I'm using a Fitec FS90R continuous servo with my Raspberry Pi Zero, and trying to make it turn slowly in either direction (it's controlling a small turntable with a display on it).
My test script is below and it works exactly how I want for counter-clockwise, but not in a clockwise direction. No matter what values I try I can't get it to run the same speed in the other direction, and I don't understand why. Am I trying to make it do something it's not meant to?
All help gratefully received.
from datetime import datetime, time, timedelta
from output import *
from time import sleep
import RPi.GPIO as GPIO
pin = 17
for i in range(0, 300):
In response to comments:
I have tried using pigs to find the 'neutral' point where my servo is stopped, and then higher and lower values to go CW and CCW at increasing speeds (I used a loop to steadily go thru every possible value). Close to the middlepoint, the servo is either too fast and juddering, or switching direction back and forth. It was never the slow smooth rotation that I got with the test script included in my question above.
This is confusing to me because I've read so many articles which give this advice (about finding the middlepoint). That's why I started wondering whether this only applies to non-continous servos. It's not alway clear whether advice given only applies to one or both types of servo. It seems like it should be really easy but it's driving me nuts!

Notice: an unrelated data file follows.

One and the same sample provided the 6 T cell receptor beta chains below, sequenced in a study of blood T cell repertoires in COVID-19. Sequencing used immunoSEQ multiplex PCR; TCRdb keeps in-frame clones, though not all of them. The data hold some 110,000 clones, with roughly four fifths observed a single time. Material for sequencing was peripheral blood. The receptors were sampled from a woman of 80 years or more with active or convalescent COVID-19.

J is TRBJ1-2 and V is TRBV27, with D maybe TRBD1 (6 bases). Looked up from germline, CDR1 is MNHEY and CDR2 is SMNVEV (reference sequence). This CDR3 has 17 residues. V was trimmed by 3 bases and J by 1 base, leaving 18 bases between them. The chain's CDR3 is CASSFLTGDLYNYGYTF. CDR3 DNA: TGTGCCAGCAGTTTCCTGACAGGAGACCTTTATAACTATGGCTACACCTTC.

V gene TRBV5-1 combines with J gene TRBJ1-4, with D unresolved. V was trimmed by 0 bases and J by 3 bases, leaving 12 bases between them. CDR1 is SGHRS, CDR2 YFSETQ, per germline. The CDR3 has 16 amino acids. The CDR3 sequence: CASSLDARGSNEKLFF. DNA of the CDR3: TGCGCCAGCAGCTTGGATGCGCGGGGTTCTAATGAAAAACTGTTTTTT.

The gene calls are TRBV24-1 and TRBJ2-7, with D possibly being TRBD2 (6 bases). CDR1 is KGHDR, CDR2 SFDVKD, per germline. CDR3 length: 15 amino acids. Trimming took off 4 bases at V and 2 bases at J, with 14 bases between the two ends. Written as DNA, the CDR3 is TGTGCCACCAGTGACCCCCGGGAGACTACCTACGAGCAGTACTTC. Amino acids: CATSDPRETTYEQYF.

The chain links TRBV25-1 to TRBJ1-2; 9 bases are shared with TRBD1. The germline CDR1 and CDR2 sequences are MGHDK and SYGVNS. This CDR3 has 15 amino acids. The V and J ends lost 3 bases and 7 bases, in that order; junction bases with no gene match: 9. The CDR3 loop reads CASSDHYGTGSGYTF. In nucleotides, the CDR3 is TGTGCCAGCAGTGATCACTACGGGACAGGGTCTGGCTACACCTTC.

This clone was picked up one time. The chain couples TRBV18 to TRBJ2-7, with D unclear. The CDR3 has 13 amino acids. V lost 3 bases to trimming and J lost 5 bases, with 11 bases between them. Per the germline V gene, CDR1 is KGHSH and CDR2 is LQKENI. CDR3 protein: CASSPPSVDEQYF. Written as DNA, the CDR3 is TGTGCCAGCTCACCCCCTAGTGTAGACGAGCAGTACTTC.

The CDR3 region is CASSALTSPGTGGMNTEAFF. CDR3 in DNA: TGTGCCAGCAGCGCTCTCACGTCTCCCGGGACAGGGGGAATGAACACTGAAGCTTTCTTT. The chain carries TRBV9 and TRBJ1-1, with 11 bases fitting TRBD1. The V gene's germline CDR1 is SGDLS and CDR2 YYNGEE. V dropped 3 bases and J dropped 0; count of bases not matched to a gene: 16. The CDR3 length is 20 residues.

Also, the test script above was an example given one of the many articles I read about using servos - and it does work, resulting in the rotation speed I'm looking for, but only in a CCW direction.
My understanding of servos is that they work in the way described on Controlling Servos Using Raspberry Pi & Python - Ray's Blog. Most articles describe it this way. Is this not correct?
@milliways you say GPIO does not support hard PWM, but then why is this so very often the example given? What is the better way to control a server?